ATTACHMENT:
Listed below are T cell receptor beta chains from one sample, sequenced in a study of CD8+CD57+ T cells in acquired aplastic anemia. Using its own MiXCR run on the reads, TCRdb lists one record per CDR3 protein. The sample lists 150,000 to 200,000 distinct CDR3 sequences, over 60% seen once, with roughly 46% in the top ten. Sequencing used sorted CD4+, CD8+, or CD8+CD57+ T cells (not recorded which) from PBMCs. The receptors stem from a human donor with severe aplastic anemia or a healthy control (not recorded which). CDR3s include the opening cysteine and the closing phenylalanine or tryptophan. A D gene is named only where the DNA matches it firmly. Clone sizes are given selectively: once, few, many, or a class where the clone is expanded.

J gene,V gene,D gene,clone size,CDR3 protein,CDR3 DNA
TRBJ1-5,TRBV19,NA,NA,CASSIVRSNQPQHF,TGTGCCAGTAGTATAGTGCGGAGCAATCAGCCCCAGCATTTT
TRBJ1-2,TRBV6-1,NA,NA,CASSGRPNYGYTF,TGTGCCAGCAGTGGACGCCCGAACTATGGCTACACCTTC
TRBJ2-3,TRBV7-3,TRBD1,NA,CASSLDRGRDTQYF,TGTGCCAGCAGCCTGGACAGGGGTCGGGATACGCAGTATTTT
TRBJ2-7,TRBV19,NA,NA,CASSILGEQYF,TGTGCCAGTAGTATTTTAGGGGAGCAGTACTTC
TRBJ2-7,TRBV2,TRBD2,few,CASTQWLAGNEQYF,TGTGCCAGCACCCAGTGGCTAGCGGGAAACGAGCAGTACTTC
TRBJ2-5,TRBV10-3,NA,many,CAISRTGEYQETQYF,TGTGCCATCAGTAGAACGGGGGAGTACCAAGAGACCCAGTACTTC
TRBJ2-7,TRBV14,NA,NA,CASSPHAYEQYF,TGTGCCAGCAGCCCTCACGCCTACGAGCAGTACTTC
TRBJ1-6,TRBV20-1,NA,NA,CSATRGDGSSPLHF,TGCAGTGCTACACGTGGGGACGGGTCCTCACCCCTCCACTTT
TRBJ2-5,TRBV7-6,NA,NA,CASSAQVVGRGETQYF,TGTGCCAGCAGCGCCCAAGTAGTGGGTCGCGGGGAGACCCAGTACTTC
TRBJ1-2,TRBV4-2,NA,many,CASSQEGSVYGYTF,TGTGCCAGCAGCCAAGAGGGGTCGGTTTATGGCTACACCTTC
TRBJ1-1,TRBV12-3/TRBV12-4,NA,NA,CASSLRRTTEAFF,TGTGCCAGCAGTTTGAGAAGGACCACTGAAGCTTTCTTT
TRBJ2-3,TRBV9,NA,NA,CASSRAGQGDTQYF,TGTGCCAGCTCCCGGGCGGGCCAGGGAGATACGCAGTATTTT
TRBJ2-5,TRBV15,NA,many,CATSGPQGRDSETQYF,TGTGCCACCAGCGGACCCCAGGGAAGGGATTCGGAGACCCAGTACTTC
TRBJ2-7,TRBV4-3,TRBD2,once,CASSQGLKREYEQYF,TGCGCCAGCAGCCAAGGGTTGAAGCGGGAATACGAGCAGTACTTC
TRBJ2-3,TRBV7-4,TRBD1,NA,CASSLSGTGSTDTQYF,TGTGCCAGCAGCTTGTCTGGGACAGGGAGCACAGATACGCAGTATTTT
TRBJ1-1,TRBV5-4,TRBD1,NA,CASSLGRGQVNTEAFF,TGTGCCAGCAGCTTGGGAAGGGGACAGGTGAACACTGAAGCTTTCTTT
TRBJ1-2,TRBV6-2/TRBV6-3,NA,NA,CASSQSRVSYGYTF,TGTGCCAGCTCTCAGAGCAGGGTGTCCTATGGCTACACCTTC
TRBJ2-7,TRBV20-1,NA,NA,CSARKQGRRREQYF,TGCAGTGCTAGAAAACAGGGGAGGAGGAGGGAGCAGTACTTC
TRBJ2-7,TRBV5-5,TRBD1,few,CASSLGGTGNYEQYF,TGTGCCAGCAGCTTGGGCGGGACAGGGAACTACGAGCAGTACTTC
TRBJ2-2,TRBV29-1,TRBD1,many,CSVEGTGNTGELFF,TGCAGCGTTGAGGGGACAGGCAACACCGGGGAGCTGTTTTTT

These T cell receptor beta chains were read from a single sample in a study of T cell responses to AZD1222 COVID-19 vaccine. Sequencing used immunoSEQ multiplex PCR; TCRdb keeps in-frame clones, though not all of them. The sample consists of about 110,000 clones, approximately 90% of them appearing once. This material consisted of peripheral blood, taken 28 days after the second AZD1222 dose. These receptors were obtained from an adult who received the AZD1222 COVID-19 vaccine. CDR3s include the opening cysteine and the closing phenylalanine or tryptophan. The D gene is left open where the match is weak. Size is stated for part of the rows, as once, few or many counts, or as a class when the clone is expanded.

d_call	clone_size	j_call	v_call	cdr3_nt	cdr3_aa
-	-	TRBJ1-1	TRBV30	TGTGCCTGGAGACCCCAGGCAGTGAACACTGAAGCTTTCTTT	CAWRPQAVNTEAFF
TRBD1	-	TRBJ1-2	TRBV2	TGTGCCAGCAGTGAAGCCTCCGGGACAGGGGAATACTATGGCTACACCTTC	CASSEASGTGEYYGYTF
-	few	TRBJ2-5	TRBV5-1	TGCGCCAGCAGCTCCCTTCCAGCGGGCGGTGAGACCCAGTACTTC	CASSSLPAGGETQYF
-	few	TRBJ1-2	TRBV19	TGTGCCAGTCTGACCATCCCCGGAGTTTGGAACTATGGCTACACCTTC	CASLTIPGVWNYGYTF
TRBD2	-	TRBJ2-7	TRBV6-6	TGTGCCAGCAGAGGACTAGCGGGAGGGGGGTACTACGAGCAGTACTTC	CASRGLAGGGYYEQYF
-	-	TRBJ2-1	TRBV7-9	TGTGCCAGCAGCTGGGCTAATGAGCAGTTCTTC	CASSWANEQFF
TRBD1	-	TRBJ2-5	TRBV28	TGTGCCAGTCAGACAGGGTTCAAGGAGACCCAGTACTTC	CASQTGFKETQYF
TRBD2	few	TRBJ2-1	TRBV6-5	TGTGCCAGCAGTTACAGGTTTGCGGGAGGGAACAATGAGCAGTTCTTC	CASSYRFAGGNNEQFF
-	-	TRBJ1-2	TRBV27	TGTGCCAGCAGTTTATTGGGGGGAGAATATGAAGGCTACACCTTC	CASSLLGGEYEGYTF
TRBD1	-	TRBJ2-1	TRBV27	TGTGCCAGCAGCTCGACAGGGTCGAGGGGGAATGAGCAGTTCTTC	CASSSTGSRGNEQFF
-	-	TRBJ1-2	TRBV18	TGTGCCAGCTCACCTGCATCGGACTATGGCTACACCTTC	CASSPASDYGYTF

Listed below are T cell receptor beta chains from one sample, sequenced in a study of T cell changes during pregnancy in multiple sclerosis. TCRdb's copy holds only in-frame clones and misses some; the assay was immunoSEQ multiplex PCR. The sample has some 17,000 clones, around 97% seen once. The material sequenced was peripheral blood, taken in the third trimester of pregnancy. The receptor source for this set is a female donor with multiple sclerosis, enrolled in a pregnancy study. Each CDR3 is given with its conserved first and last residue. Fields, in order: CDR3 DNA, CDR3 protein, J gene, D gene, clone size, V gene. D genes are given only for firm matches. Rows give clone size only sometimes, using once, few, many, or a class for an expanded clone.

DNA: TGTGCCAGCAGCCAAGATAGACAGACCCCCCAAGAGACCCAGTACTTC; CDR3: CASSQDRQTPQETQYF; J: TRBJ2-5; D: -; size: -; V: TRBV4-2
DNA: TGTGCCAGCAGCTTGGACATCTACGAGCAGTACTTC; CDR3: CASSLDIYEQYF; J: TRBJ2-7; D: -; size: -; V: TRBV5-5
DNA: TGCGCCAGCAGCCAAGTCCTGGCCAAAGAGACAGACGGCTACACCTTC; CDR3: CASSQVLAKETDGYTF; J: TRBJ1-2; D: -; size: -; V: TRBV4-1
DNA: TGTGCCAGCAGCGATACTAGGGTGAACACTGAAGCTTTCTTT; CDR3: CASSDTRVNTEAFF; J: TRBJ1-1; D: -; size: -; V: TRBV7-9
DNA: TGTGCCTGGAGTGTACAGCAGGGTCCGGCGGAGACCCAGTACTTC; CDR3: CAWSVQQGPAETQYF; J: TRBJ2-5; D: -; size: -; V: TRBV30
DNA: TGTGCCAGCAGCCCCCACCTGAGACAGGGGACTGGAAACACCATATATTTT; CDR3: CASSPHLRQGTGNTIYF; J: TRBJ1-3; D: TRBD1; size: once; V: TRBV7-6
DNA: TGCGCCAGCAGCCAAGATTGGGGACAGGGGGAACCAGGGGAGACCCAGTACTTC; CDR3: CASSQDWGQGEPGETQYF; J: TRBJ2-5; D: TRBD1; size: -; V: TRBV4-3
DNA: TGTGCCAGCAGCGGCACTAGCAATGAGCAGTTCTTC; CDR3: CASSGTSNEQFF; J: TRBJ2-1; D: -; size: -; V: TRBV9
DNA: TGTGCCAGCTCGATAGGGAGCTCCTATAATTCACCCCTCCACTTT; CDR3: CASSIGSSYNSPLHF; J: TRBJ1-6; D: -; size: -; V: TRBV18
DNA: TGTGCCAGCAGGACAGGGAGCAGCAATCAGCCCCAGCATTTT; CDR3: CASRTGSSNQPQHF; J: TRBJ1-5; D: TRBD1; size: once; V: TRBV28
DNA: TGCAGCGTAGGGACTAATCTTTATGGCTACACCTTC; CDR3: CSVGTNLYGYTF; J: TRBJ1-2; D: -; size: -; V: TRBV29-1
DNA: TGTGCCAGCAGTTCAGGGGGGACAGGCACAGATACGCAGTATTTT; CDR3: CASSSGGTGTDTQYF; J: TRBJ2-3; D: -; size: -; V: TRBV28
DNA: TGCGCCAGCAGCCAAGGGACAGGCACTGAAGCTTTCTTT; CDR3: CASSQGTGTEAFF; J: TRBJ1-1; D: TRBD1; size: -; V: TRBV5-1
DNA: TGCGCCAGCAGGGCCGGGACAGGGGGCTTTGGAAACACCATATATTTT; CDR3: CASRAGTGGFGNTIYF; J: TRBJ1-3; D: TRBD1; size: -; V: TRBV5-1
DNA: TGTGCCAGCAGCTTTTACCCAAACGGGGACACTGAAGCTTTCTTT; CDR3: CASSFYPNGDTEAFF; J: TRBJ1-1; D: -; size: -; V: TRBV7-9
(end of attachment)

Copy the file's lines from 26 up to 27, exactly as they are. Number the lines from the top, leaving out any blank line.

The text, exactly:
TRBD1	-	TRBJ1-2	TRBV2	TGTGCCAGCAGTGAAGCCTCCGGGACAGGGGAATACTATGGCTACACCTTC	CASSEASGTGEYYGYTF
-	few	TRBJ2-5	TRBV5-1	TGCGCCAGCAGCTCCCTTCCAGCGGGCGGTGAGACCCAGTACTTC	CASSSLPAGGETQYF